"If ye two turn in repentance to Him, your hearts are indeed so inclined; But if ye back up each other against him, truly Allah is his Protector, and Gabriel, and (every) righteous one among those who believe,- and furthermore, the angels - will back (him) up. It may be, if he divorced you (all), that Allah will give him in exchange consorts better than you,- who submit (their wills), who believe, who are devout, who turn to Allah in repentance, who worship (in humility), who travel (for Faith) and fast,- previously married or virgins."[6] 

According to all tafasir (commentary books) of both Sunnis and Shi'ah, these two women (the revealers of the secrets) were Hafsah and Aishah.[7]

These verses clearly speak about these two women opposing the command of the Prophet and about God threatening them to divorce by the Prophet (s). The question is: Given that these two women opposed the Prophet (s) and did what they should not have done, was it not possible that they commit mistakes even after the demise of the Prophet (s)? Is their opposition to Imamate and Wilayah stranger or more weird than their opposition to the Prophet (s)? There is no doubt that all Muslim religions agree that following Uthman's assassination, Imam Ali (a.s) had definitely been the fourth caliph and successor to the Prophet (s). It had been obligatory on all Muslims to obey him. Certainly opposing him and revolting against him amount to opposing and revolting against the Prophet (s). In addition, the Prophet's wives have been commanded in the Quran to stay indoors and to guard themselves against evils[8], are their revolt and participation in a battle against the guardian of the affairs of Muslims in compliances with the Quranic verse?!!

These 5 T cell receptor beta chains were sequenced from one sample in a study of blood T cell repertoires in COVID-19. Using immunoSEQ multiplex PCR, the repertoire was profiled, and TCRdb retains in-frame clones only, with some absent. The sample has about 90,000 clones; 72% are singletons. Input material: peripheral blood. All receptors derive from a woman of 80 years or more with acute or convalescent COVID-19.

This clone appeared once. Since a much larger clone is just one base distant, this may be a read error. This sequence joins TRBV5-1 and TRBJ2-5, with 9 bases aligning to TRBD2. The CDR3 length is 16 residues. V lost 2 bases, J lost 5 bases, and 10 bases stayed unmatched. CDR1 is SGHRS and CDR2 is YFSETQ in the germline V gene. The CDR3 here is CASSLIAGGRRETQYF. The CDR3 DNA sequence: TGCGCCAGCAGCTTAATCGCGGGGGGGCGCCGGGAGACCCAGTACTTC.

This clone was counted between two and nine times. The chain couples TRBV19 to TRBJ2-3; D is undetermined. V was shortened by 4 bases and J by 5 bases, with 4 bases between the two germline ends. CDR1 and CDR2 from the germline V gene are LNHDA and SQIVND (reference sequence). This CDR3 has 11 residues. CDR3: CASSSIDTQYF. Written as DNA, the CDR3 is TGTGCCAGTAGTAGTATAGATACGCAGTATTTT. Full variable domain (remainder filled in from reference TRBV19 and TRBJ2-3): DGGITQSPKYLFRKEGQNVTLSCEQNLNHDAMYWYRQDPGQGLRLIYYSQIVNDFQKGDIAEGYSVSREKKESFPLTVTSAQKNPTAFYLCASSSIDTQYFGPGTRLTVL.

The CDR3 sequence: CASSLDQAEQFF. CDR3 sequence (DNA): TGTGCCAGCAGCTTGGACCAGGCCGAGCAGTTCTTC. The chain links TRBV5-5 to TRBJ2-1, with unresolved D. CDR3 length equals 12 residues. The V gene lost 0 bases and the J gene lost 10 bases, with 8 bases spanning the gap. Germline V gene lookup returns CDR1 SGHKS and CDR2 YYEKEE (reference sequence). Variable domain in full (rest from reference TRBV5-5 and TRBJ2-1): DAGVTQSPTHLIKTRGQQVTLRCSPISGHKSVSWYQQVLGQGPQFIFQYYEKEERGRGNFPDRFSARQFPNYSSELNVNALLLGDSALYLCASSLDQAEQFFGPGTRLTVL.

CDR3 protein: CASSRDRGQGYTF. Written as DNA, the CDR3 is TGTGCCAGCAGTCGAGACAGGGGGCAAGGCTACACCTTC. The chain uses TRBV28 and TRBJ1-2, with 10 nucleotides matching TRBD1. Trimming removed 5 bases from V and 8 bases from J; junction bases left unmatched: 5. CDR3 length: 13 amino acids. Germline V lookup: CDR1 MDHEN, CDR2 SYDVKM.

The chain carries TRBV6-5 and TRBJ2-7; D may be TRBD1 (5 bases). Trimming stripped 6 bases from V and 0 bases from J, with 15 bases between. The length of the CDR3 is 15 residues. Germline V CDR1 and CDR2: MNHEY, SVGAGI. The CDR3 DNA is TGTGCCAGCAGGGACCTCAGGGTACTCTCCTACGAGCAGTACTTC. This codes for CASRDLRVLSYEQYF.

You can study the reasons behind the Battle of Camel (Jamal) by referring to question 158 (site: 1250).



[1] - Al-Ahzab, 6

[2] - Al-Ahzab, 53

[3] - There are many Sunni exegetes who believe that the title Ummul Momeneen (the Mother of Faithful) makes reference to the prohibition of marriage with the wives of the Prophet (s) and to their dignity and respect.

[4] - Tafsir Qommi, vol.2, pg. 99.

[5] - Al-Noor, 11.

[6] - Al-Tahrim, 4 & 5

[7] - Tabatabai, Muhammad Hussein, Translation of Al-Mizan, vol.19, pg. 555, Jame'ah Mudarresin of the Islamic Seminary of Qom, Qom, 1374 (1995); Fath al-Qadir, vol.5, pg. 298; Anwar al-Tanzil, vo.5, pg. 224, Al-Bahr al-Mohit fi al-Tafsir, vol.10, pg. 210.

[8] - Al-Ahzab, 33.